What does it mean when someone is put on probation? Many times you’ll hear a defendant is put on probation after either a guilty plea or as part of a sentence following a guilty verdict. First of all, probation is a conditional sentence. When someone is judged to be guilty as a result of a plea or guilty verdict the judge can sentence the defendant to the maximum penalty under the law. If that happens there isn’t any more punishment to be had and there isn’t any probation. But, a conditional sentence means that the judge is giving a sentence less than the maximum and in consideration of that the defendant is told he is on probation to the court, usually on certain conditions.
The conditions of probation can be whatever the judge orders someone to do as a result of the conviction. For example, the judge can order the defendant to serve 30 days of community service as a condition of probation. If the defendant doesn’t do the community service the judge can find a violation of probation and impose some or all of the rest of the maximum sentence. It works something like reward and punishment. If you do what you are ordered to do the reward is no more jail time or fines or whatever else the judge might do if you don’t follow through. Punishment comes into play when the defendant fails to live up to his promise to the judge that he would abide by the conditions of his probation. That punishment can be up to whatever the maximum is for whatever crime the defendant was convicted of when he plead or was found guilty.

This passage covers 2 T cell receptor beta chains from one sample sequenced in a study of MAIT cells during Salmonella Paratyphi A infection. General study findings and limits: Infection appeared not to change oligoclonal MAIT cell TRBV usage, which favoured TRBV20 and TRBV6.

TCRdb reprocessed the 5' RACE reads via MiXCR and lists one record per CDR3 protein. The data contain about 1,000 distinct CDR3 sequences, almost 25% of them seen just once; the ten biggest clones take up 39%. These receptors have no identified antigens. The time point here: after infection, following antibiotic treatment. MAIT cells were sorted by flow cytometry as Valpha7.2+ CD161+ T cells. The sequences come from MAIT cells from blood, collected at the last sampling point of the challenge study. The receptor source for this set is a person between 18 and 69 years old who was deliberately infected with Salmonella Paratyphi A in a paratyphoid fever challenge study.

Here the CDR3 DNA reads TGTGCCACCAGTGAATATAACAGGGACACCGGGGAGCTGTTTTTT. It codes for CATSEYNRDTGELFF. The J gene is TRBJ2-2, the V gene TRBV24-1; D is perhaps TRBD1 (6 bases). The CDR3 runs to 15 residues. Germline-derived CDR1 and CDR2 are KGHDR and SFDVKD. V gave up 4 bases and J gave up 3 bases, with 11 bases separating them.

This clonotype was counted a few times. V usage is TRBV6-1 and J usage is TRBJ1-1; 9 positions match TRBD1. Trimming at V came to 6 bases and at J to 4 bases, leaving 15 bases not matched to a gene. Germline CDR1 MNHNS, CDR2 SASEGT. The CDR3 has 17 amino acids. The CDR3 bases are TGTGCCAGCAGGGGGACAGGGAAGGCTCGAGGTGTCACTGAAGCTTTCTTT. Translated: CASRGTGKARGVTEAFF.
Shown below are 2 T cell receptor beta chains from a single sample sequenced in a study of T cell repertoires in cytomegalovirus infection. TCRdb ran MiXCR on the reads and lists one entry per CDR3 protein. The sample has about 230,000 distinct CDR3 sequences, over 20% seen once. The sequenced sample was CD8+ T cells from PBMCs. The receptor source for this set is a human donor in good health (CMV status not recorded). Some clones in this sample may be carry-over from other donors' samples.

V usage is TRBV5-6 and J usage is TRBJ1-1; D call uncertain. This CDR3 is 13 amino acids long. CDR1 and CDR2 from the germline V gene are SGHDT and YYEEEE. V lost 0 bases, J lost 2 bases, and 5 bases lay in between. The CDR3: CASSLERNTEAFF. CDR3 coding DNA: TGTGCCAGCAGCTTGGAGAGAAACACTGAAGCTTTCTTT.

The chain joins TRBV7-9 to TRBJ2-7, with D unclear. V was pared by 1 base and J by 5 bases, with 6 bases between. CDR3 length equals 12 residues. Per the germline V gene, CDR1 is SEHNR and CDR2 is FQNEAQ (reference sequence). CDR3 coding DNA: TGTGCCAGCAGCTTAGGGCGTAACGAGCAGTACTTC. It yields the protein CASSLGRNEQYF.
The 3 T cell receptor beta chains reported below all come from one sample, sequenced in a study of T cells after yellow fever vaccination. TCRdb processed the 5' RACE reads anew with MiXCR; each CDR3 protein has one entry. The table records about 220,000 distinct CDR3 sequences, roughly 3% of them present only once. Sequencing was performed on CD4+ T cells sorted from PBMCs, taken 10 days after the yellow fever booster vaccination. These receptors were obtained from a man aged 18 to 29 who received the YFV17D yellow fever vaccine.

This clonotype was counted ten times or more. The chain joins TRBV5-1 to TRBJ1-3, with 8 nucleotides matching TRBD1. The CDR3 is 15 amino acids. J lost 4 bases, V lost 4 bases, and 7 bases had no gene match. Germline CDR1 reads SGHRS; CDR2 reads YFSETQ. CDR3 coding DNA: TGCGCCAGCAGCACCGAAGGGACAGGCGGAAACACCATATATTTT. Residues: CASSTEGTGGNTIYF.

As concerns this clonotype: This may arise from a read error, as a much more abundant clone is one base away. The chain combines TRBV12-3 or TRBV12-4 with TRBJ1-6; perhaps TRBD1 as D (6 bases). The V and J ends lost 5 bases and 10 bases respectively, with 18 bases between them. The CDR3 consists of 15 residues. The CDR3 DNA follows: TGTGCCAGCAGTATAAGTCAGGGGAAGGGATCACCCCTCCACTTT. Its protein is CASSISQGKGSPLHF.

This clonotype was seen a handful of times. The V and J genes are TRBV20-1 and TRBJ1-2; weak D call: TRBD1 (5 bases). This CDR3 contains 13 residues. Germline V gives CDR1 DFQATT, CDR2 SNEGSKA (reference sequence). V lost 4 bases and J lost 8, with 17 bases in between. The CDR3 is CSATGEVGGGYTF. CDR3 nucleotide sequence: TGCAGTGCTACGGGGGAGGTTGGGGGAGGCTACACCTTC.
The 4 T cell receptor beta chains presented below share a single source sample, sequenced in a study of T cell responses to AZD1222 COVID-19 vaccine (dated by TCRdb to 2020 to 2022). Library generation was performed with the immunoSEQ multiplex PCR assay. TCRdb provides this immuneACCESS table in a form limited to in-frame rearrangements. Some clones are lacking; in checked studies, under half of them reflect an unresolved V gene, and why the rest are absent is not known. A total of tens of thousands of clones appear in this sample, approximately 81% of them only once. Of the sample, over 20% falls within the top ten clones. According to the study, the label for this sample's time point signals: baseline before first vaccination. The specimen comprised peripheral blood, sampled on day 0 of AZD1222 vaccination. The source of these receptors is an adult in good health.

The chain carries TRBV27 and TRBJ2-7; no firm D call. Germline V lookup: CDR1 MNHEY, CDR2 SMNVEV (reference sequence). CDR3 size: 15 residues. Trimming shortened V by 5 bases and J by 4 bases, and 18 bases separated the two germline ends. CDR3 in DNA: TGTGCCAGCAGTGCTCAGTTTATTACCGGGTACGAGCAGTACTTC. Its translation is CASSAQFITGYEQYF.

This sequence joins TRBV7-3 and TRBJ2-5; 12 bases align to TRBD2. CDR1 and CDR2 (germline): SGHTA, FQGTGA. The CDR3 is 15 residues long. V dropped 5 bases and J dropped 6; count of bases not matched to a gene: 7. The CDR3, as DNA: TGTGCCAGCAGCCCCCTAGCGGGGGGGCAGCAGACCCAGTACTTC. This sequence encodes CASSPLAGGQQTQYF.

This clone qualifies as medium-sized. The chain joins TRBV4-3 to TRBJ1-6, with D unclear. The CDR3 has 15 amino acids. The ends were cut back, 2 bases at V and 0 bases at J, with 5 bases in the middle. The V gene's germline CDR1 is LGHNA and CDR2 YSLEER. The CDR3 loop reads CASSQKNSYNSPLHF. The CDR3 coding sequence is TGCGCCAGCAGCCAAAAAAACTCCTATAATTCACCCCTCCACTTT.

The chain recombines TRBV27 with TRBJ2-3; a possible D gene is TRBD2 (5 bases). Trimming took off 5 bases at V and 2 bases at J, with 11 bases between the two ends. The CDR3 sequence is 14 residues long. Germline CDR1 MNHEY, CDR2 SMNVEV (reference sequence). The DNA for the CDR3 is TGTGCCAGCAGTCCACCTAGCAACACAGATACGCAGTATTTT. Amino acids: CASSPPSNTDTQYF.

When a defendant is sentenced to probation, either formal (with a probation officer ) or informal (without) the defendant is asked: “Do you accept the conditions of probation as I have stated them?” If the defendant says yes, he has a contract with the court to accomplish whatever it is the judge has set out for him to do.
If you fail to do what the judge asked of you then there can be a probation violation hearing. The judge decides if you violated your probation. There isn’t a right to a jury trial with a probation violation. The standard of proof is lower than for someone who has not been convicted as well. That way the judge can find you in violation even though it isn’t proven beyond a reasonable doubt.
The Law Offices of Rudolph Loewenstein often represents defendants in probation violation hearings. Our assistance often results in a lessening of the judge’s view of the penalty to be imposed or convinces the judge that no violation actually occurred. It is important to remember that once you are on probation you are at the mercy of the court if you don’t fulfill your promise to conform to the conditions of your probation as the judge set them out.